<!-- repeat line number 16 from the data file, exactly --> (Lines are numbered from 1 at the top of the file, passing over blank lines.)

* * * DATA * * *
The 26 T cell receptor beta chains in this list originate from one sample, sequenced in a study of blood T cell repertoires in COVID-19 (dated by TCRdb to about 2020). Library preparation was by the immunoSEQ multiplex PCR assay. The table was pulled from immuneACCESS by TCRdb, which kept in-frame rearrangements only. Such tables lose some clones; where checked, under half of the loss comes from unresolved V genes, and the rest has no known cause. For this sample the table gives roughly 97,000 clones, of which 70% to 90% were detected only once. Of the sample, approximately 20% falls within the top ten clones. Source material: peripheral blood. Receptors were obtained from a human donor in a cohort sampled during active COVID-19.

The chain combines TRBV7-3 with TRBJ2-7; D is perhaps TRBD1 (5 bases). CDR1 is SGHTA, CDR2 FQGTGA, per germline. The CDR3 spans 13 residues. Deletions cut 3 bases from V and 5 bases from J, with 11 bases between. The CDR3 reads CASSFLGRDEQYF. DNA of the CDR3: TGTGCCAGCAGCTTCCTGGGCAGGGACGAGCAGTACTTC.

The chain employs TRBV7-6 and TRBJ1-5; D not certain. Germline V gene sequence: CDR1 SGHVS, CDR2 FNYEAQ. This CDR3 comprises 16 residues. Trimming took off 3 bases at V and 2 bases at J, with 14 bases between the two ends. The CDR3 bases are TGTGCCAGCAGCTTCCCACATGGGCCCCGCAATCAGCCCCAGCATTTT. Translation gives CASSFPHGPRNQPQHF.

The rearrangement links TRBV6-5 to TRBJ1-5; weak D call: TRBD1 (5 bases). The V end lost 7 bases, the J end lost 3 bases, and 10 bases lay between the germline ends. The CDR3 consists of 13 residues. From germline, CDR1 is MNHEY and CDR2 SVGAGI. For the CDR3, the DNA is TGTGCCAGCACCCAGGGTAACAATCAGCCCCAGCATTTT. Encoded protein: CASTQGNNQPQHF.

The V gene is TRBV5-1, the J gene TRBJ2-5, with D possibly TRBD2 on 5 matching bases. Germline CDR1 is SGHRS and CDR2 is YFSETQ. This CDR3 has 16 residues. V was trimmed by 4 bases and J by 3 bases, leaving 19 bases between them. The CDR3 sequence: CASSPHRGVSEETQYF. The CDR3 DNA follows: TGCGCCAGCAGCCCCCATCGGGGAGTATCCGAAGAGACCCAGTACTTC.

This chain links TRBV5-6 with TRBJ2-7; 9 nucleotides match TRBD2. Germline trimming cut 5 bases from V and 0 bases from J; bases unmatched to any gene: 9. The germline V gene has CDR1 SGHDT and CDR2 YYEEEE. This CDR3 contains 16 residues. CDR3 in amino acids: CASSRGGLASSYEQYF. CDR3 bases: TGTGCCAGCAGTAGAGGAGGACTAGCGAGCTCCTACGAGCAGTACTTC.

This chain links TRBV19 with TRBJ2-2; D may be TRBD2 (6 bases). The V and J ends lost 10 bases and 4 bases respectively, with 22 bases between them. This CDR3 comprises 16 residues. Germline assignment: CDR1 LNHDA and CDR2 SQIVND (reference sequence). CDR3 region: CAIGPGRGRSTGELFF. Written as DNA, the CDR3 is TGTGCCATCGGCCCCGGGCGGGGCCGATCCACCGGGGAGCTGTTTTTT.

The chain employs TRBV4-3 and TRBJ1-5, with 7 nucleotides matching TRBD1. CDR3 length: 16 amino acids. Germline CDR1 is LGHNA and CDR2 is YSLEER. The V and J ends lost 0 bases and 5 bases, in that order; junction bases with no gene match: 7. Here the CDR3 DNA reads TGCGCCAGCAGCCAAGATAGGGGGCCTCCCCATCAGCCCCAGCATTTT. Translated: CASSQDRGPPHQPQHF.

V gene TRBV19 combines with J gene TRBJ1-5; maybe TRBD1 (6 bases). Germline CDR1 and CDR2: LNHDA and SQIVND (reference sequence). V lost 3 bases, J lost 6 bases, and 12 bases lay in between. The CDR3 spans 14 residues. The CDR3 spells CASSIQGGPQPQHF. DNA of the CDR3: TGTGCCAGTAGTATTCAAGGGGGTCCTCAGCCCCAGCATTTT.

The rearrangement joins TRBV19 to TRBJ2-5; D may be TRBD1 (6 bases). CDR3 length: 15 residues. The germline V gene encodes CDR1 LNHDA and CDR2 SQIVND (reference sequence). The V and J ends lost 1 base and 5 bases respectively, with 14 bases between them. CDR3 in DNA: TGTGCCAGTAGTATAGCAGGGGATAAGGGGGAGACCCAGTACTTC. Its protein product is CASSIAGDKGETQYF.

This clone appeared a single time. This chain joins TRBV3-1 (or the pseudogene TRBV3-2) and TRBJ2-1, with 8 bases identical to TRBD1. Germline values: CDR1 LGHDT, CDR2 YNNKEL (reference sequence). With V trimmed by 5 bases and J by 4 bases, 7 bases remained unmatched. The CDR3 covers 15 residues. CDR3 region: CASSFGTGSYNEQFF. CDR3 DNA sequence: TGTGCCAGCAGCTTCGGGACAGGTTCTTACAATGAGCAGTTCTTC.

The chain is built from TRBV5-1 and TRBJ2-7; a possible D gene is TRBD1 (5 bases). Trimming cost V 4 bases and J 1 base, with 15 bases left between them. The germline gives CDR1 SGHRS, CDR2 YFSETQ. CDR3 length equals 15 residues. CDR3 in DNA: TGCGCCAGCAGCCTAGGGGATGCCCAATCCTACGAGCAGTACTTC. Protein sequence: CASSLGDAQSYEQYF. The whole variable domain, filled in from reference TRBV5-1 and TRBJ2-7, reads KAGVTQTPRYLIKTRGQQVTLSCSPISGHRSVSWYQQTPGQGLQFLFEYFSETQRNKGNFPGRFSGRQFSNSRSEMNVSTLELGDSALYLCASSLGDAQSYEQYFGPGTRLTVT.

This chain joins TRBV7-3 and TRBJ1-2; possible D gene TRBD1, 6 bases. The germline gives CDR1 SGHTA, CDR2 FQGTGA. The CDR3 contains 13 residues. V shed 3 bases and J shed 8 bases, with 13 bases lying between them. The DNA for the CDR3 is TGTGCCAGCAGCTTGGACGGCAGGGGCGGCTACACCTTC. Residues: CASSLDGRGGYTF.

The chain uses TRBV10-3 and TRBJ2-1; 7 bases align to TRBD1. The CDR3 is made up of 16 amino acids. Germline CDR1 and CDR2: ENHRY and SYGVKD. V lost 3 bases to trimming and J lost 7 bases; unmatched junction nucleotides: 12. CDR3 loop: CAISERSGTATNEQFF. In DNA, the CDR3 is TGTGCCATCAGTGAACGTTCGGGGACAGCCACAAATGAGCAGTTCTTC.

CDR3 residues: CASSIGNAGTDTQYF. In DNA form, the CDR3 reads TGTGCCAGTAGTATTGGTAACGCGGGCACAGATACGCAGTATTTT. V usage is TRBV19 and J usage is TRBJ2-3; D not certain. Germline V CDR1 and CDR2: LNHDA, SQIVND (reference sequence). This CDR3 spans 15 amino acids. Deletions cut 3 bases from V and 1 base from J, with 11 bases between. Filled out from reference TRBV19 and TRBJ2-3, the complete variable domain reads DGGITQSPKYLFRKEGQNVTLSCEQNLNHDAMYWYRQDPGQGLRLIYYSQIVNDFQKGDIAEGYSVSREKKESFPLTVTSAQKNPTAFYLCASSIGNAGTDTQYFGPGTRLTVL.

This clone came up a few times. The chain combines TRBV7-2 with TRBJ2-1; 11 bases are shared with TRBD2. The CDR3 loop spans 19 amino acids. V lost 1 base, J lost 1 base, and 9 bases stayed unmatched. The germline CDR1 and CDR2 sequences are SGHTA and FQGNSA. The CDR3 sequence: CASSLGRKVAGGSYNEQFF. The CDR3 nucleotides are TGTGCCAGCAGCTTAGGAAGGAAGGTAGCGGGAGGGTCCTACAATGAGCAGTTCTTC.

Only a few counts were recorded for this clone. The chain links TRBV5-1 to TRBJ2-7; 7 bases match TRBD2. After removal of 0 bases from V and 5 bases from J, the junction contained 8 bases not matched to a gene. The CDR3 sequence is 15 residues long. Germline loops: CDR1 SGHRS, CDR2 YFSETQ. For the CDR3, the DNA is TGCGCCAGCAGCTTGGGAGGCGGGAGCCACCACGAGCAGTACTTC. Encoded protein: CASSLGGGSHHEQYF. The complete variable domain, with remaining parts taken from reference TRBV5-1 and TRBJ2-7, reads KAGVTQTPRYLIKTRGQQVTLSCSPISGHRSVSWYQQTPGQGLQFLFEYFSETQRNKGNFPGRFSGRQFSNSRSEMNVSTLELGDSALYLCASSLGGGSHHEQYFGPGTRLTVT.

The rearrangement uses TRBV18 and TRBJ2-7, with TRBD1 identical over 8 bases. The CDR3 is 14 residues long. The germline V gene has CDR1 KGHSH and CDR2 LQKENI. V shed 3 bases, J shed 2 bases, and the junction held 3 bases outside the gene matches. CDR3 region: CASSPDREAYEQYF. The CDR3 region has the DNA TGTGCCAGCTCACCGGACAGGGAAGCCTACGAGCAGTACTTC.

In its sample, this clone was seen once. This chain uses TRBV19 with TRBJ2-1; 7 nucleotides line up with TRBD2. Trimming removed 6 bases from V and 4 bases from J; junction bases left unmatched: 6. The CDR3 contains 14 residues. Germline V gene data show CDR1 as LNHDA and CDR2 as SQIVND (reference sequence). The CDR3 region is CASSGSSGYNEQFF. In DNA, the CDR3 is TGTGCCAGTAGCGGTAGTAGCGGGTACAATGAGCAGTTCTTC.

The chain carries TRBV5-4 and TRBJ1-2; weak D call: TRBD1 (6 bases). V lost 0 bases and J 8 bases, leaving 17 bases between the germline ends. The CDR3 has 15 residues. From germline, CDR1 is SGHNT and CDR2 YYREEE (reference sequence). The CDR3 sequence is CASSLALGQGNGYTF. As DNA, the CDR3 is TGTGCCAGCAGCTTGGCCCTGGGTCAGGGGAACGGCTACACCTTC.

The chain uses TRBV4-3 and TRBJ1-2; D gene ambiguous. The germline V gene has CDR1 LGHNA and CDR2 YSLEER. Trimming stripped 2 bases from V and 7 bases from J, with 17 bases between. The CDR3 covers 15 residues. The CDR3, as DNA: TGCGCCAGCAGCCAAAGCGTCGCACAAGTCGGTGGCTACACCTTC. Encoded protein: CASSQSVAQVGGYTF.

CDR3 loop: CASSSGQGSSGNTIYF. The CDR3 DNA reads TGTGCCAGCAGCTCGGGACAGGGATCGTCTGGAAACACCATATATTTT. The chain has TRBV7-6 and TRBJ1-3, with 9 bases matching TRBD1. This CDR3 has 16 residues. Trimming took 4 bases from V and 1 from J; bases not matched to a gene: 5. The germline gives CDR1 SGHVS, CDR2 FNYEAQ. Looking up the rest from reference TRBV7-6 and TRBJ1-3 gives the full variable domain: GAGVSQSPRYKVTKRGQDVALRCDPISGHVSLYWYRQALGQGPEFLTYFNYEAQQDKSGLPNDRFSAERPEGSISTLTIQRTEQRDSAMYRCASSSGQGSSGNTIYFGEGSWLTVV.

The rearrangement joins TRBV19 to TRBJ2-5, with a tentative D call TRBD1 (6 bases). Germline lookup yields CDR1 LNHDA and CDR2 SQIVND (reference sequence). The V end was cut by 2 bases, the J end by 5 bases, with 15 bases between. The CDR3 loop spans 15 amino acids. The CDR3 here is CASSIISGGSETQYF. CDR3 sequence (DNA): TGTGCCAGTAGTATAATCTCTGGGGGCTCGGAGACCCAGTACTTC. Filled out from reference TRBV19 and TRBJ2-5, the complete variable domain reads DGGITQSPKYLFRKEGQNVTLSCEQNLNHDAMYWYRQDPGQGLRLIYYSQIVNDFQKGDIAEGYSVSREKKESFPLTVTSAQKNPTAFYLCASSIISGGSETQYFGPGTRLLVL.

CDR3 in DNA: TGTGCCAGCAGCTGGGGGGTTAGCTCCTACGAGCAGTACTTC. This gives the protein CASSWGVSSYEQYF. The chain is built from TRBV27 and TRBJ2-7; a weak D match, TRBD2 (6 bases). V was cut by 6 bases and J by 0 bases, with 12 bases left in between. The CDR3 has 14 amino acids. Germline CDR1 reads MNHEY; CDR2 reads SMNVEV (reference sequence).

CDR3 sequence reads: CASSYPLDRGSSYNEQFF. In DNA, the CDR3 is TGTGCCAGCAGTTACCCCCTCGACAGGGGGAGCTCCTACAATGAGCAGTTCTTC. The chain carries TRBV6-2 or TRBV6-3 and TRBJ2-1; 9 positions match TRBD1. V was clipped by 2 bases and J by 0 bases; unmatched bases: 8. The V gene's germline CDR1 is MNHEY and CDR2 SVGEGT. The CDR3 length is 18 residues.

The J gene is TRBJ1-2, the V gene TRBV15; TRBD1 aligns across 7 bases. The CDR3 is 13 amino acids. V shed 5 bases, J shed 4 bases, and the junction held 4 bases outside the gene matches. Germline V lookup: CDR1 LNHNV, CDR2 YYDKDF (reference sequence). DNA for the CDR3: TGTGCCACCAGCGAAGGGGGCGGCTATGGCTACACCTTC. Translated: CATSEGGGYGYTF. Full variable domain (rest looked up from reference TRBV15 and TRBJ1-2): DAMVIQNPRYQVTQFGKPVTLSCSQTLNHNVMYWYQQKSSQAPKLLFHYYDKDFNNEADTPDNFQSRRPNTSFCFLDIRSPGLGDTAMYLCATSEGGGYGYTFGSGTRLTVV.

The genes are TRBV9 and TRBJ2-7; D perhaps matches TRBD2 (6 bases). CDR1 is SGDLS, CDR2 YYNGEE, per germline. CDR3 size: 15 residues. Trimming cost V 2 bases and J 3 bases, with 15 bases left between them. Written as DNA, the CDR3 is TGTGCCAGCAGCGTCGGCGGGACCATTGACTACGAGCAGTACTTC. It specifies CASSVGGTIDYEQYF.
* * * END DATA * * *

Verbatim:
This clone came up a few times. The chain combines TRBV7-2 with TRBJ2-1; 11 bases are shared with TRBD2. The CDR3 loop spans 19 amino acids. V lost 1 base, J lost 1 base, and 9 bases stayed unmatched. The germline CDR1 and CDR2 sequences are SGHTA and FQGNSA. The CDR3 sequence: CASSLGRKVAGGSYNEQFF. The CDR3 nucleotides are TGTGCCAGCAGCTTAGGAAGGAAGGTAGCGGGAGGGTCCTACAATGAGCAGTTCTTC.